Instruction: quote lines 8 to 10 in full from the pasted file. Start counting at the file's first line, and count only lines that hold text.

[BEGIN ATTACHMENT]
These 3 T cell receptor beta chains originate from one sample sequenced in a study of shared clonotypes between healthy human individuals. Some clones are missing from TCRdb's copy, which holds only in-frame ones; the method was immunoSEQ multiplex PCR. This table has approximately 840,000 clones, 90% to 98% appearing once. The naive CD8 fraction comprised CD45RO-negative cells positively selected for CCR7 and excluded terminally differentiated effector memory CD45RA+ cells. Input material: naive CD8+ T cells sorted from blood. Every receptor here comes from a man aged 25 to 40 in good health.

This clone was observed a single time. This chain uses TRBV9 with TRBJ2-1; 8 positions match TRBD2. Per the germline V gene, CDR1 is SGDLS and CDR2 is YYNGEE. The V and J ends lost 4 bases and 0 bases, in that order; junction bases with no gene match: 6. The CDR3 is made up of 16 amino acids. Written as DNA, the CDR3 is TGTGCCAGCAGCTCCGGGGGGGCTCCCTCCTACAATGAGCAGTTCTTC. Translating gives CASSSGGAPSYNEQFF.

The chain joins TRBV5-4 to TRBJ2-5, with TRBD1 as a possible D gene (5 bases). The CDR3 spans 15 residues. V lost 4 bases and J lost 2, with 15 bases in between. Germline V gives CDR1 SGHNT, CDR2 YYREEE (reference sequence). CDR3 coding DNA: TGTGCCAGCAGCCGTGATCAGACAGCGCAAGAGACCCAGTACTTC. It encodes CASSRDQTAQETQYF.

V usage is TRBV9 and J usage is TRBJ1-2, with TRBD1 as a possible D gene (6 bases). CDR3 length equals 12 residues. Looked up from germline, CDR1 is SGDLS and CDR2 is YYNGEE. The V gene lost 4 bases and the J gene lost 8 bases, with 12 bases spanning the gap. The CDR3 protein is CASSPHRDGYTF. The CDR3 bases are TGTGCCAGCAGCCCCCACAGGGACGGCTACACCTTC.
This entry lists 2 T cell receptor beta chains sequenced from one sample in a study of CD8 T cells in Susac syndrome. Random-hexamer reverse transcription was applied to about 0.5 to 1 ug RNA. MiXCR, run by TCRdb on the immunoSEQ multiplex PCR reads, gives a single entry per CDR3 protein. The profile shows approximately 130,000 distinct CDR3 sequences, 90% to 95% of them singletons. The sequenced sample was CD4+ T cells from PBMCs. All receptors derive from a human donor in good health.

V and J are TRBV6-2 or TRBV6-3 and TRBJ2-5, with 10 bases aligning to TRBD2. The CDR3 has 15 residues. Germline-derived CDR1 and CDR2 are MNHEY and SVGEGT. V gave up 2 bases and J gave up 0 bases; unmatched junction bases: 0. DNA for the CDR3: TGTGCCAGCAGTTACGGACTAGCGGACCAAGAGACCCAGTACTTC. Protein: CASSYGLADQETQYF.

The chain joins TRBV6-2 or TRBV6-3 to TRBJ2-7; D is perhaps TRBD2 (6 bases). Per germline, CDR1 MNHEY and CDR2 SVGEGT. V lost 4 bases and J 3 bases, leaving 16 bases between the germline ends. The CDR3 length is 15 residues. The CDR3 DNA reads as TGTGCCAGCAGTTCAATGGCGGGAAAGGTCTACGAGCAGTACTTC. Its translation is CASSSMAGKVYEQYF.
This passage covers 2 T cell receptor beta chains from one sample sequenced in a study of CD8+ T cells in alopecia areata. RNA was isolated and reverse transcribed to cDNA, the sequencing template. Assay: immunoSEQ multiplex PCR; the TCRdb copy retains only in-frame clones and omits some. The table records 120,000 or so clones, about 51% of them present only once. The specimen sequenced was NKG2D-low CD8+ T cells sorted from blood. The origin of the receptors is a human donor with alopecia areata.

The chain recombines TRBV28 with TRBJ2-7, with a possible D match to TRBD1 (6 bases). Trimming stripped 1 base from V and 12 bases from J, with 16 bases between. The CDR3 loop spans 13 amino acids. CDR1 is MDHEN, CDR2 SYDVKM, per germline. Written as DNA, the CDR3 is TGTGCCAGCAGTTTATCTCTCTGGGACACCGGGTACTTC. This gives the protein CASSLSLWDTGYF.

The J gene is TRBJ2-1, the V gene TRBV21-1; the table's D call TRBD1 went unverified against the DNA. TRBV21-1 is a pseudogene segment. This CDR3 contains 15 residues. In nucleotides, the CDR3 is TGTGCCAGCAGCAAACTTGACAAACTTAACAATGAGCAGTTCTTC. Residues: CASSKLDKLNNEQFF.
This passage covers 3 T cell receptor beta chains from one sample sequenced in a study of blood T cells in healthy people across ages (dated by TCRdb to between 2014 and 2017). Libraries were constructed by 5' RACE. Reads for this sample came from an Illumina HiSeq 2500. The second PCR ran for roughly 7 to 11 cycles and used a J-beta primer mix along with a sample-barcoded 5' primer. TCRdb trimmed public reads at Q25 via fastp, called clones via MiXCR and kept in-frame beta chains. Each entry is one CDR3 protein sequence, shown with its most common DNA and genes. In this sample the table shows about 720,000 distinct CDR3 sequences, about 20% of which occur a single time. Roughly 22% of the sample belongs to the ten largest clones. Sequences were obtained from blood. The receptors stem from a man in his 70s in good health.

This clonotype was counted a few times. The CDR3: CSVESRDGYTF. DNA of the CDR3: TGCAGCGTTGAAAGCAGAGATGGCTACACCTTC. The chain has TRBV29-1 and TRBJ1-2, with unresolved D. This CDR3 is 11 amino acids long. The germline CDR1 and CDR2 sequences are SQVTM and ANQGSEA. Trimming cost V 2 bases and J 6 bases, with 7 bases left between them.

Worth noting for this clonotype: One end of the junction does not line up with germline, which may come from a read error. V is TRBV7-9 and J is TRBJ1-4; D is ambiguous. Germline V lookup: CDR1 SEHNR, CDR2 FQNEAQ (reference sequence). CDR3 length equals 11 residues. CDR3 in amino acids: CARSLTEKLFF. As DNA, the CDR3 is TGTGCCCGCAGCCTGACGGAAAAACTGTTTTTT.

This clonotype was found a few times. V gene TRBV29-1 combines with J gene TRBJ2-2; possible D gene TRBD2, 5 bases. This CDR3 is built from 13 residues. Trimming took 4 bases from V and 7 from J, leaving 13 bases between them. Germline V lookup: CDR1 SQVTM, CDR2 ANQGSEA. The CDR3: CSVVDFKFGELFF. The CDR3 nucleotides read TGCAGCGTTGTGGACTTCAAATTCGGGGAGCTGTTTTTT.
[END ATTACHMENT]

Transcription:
This passage covers 2 T cell receptor beta chains from one sample sequenced in a study of CD8+ T cells in alopecia areata. RNA was isolated and reverse transcribed to cDNA, the sequencing template. Assay: immunoSEQ multiplex PCR; the TCRdb copy retains only in-frame clones and omits some. The table records 120,000 or so clones, about 51% of them present only once. The specimen sequenced was NKG2D-low CD8+ T cells sorted from blood. The origin of the receptors is a human donor with alopecia areata.

The chain recombines TRBV28 with TRBJ2-7, with a possible D match to TRBD1 (6 bases). Trimming stripped 1 base from V and 12 bases from J, with 16 bases between. The CDR3 loop spans 13 amino acids. CDR1 is MDHEN, CDR2 SYDVKM, per germline. Written as DNA, the CDR3 is TGTGCCAGCAGTTTATCTCTCTGGGACACCGGGTACTTC. This gives the protein CASSLSLWDTGYF.

The J gene is TRBJ2-1, the V gene TRBV21-1; the table's D call TRBD1 went unverified against the DNA. TRBV21-1 is a pseudogene segment. This CDR3 contains 15 residues. In nucleotides, the CDR3 is TGTGCCAGCAGCAAACTTGACAAACTTAACAATGAGCAGTTCTTC. Residues: CASSKLDKLNNEQFF.